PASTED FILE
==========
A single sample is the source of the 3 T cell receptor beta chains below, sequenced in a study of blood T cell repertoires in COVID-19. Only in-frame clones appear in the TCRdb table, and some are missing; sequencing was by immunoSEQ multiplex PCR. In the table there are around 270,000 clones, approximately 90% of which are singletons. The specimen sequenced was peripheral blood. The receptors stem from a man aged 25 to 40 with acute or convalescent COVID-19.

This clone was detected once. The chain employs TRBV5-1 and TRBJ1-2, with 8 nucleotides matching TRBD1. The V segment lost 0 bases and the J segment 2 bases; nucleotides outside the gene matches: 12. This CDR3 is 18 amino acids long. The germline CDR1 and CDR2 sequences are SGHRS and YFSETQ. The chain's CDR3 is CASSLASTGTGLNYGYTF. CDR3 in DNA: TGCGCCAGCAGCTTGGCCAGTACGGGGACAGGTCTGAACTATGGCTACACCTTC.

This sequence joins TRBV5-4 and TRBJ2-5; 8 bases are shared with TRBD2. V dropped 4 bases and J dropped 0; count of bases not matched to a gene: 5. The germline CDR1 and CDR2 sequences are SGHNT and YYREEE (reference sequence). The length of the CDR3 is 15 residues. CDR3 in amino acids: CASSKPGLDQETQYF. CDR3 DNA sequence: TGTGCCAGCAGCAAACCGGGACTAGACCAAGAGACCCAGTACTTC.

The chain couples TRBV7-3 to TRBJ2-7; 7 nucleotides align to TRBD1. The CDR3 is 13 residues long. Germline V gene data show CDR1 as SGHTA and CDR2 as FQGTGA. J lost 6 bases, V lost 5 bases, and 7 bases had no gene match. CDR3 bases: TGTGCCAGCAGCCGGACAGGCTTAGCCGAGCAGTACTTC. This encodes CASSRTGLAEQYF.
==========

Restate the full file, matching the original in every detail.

A single sample is the source of the 3 T cell receptor beta chains below, sequenced in a study of blood T cell repertoires in COVID-19. Only in-frame clones appear in the TCRdb table, and some are missing; sequencing was by immunoSEQ multiplex PCR. In the table there are around 270,000 clones, approximately 90% of which are singletons. The specimen sequenced was peripheral blood. The receptors stem from a man aged 25 to 40 with acute or convalescent COVID-19.

This clone was detected once. The chain employs TRBV5-1 and TRBJ1-2, with 8 nucleotides matching TRBD1. The V segment lost 0 bases and the J segment 2 bases; nucleotides outside the gene matches: 12. This CDR3 is 18 amino acids long. The germline CDR1 and CDR2 sequences are SGHRS and YFSETQ. The chain's CDR3 is CASSLASTGTGLNYGYTF. CDR3 in DNA: TGCGCCAGCAGCTTGGCCAGTACGGGGACAGGTCTGAACTATGGCTACACCTTC.

This sequence joins TRBV5-4 and TRBJ2-5; 8 bases are shared with TRBD2. V dropped 4 bases and J dropped 0; count of bases not matched to a gene: 5. The germline CDR1 and CDR2 sequences are SGHNT and YYREEE (reference sequence). The length of the CDR3 is 15 residues. CDR3 in amino acids: CASSKPGLDQETQYF. CDR3 DNA sequence: TGTGCCAGCAGCAAACCGGGACTAGACCAAGAGACCCAGTACTTC.

The chain couples TRBV7-3 to TRBJ2-7; 7 nucleotides align to TRBD1. The CDR3 is 13 residues long. Germline V gene data show CDR1 as SGHTA and CDR2 as FQGTGA. J lost 6 bases, V lost 5 bases, and 7 bases had no gene match. CDR3 bases: TGTGCCAGCAGCCGGACAGGCTTAGCCGAGCAGTACTTC. This encodes CASSRTGLAEQYF.